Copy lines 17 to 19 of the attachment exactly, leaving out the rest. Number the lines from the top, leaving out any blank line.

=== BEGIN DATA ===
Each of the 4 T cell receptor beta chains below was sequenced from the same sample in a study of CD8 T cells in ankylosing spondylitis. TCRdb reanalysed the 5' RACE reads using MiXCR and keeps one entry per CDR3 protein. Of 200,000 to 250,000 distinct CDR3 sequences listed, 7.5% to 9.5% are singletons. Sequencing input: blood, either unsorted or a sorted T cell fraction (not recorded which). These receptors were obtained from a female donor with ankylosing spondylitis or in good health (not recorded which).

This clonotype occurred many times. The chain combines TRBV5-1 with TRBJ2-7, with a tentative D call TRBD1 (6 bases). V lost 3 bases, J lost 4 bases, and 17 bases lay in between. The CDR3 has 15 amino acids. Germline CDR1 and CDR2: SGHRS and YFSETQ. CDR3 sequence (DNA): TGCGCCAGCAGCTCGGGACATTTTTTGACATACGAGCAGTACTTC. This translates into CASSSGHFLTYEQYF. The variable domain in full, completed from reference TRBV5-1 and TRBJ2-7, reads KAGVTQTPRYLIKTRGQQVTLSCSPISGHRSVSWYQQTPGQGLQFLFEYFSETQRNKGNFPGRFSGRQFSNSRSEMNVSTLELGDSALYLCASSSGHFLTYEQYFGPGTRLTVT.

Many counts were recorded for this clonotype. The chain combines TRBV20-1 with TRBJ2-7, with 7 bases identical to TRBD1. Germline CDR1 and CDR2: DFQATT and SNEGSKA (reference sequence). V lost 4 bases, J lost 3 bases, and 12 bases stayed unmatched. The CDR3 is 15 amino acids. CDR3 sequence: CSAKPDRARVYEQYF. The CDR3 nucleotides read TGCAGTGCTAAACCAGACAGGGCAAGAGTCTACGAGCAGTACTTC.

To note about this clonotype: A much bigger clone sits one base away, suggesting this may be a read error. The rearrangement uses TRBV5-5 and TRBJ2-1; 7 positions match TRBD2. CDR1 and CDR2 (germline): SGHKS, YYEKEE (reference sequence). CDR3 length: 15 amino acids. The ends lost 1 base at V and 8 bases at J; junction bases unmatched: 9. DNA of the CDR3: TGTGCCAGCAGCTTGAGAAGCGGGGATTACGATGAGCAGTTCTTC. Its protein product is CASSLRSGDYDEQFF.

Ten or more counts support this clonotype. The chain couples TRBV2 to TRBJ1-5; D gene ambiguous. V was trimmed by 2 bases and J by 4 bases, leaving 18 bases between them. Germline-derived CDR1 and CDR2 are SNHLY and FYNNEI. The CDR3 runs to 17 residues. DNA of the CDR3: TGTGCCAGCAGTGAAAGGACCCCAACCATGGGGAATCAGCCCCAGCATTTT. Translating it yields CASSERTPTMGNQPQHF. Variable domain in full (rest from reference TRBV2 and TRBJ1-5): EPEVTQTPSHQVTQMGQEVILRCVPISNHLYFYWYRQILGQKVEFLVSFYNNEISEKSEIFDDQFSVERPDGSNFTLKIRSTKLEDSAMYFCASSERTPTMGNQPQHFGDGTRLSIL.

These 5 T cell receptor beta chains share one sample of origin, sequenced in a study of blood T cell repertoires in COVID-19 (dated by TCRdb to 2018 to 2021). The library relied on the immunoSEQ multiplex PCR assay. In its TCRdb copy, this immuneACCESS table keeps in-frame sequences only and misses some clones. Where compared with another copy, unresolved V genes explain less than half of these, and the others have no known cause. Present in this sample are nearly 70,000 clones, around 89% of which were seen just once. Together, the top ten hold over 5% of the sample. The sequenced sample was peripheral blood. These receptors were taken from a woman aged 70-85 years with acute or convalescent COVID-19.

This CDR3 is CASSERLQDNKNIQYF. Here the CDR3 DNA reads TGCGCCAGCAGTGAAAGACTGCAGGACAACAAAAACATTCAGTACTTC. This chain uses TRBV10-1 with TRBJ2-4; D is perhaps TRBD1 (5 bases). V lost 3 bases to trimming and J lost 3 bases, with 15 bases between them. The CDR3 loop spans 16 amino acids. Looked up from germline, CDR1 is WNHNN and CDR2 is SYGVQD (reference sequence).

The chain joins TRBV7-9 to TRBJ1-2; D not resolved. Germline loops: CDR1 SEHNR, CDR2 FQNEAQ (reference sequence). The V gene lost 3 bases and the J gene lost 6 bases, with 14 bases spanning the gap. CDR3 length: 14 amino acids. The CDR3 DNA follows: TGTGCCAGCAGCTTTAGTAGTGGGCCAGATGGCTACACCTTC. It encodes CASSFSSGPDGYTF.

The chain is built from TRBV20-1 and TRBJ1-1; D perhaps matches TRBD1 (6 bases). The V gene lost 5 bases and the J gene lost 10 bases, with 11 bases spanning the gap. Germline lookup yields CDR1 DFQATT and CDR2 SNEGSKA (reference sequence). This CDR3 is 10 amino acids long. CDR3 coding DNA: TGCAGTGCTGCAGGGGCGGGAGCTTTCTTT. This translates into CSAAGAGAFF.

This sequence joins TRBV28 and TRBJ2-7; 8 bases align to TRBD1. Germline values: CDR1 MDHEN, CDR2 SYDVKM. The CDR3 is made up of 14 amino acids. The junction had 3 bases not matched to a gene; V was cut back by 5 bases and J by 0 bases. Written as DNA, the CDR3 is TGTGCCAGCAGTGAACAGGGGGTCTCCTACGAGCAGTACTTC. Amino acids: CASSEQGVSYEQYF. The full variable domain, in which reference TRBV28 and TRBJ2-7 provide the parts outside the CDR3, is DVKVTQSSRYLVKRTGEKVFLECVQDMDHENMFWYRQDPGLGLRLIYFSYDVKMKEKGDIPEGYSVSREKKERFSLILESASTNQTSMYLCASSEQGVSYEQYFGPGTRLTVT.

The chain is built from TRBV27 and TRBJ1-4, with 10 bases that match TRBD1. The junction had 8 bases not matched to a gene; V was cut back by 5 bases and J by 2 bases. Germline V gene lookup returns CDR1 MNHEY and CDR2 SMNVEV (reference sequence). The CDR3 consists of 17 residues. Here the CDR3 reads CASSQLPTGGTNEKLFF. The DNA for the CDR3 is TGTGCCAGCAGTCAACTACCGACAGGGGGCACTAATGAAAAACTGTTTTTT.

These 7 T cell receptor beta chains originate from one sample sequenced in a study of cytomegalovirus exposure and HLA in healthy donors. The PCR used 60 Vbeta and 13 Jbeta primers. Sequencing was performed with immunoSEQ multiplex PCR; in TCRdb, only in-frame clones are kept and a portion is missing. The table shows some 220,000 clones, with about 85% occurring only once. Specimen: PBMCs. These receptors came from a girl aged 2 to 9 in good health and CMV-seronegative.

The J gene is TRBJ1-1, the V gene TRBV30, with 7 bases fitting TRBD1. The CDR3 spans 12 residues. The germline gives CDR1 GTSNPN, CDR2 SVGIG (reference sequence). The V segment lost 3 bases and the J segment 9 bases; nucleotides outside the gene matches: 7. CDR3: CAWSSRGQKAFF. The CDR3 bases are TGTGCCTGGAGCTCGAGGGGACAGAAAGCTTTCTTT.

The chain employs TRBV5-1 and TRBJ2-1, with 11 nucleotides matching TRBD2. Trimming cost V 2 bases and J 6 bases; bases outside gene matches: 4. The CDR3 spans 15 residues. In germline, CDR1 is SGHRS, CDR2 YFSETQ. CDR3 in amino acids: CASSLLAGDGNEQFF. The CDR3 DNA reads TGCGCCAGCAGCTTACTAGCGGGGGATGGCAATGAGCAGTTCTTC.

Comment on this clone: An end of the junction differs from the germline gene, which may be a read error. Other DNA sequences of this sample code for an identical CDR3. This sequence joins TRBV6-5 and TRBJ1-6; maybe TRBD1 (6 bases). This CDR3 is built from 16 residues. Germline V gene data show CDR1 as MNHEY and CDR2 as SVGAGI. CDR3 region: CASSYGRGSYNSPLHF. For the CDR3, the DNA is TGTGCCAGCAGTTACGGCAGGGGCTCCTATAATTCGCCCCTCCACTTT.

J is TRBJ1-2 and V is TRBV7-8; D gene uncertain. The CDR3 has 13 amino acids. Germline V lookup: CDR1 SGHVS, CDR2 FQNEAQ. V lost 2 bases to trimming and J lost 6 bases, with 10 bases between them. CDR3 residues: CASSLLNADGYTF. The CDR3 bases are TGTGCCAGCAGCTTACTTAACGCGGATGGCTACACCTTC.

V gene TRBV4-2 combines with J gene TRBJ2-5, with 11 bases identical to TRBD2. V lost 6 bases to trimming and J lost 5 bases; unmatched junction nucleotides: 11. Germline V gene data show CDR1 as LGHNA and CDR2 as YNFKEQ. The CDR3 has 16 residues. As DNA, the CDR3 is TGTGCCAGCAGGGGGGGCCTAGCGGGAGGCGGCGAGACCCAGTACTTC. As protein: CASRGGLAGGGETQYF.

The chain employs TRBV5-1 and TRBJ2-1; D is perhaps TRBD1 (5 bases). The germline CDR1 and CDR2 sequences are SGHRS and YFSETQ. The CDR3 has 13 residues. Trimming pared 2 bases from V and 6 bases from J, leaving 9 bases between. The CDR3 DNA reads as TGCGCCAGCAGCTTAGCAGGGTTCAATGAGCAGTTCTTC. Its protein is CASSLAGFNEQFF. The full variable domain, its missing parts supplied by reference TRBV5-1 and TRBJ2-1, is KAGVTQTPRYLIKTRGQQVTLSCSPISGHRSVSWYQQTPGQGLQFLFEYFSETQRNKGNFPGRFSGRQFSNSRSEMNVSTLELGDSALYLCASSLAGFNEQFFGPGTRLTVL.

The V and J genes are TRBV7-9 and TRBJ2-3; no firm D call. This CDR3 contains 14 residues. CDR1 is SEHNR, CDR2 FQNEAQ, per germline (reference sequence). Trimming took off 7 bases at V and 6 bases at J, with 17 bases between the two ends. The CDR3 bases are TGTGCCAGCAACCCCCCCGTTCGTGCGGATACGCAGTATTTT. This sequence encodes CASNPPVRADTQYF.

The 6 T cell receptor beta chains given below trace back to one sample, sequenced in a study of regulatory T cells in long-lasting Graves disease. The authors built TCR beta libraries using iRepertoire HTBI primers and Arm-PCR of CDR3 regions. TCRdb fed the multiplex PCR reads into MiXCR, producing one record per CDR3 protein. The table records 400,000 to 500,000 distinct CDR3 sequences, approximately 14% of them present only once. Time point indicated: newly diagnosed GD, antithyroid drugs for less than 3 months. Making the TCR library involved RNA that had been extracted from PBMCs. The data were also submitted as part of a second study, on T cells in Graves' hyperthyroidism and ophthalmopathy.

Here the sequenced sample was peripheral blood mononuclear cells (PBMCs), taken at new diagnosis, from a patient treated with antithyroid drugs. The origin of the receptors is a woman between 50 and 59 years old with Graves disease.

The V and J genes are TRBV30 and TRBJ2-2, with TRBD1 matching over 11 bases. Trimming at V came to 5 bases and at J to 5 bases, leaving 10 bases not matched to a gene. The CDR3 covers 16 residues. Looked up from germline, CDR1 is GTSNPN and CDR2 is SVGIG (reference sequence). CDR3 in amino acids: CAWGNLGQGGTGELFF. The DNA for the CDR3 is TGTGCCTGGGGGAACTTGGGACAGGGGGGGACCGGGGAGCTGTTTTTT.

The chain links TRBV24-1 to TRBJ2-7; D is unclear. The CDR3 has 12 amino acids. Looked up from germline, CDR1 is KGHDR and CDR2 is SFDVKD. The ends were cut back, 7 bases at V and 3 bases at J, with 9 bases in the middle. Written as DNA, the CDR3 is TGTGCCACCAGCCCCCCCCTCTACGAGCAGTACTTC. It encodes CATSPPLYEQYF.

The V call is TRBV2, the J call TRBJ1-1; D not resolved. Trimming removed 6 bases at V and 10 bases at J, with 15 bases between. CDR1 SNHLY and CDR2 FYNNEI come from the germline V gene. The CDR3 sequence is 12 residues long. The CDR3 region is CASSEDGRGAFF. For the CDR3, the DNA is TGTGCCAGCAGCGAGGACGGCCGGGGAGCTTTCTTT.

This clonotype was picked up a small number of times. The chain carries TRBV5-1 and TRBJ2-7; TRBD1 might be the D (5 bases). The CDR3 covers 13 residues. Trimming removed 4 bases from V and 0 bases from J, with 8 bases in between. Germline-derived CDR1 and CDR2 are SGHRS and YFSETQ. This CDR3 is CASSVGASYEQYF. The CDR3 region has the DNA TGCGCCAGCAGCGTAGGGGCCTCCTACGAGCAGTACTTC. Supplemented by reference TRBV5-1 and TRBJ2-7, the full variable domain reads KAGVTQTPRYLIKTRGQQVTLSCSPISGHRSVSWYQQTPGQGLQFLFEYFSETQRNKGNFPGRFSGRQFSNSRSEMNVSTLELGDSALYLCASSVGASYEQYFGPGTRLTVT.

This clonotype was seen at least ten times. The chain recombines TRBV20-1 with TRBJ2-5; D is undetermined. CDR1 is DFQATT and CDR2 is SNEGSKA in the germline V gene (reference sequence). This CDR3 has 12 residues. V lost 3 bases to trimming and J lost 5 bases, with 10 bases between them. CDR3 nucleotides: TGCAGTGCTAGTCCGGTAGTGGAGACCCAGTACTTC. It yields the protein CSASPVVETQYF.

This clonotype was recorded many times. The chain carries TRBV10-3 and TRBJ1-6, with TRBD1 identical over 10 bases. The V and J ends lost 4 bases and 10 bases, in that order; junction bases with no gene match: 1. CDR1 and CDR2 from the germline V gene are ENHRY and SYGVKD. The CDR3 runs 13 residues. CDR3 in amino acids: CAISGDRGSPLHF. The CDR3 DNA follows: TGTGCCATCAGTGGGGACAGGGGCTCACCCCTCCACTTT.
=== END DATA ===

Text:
V gene TRBV4-2 combines with J gene TRBJ2-5, with 11 bases identical to TRBD2. V lost 6 bases to trimming and J lost 5 bases; unmatched junction nucleotides: 11. Germline V gene data show CDR1 as LGHNA and CDR2 as YNFKEQ. The CDR3 has 16 residues. As DNA, the CDR3 is TGTGCCAGCAGGGGGGGCCTAGCGGGAGGCGGCGAGACCCAGTACTTC. As protein: CASRGGLAGGGETQYF.

The chain employs TRBV5-1 and TRBJ2-1; D is perhaps TRBD1 (5 bases). The germline CDR1 and CDR2 sequences are SGHRS and YFSETQ. The CDR3 has 13 residues. Trimming pared 2 bases from V and 6 bases from J, leaving 9 bases between. The CDR3 DNA reads as TGCGCCAGCAGCTTAGCAGGGTTCAATGAGCAGTTCTTC. Its protein is CASSLAGFNEQFF. The full variable domain, its missing parts supplied by reference TRBV5-1 and TRBJ2-1, is KAGVTQTPRYLIKTRGQQVTLSCSPISGHRSVSWYQQTPGQGLQFLFEYFSETQRNKGNFPGRFSGRQFSNSRSEMNVSTLELGDSALYLCASSLAGFNEQFFGPGTRLTVL.

The V and J genes are TRBV7-9 and TRBJ2-3; no firm D call. This CDR3 contains 14 residues. CDR1 is SEHNR, CDR2 FQNEAQ, per germline (reference sequence). Trimming took off 7 bases at V and 6 bases at J, with 17 bases between the two ends. The CDR3 bases are TGTGCCAGCAACCCCCCCGTTCGTGCGGATACGCAGTATTTT. This sequence encodes CASNPPVRADTQYF.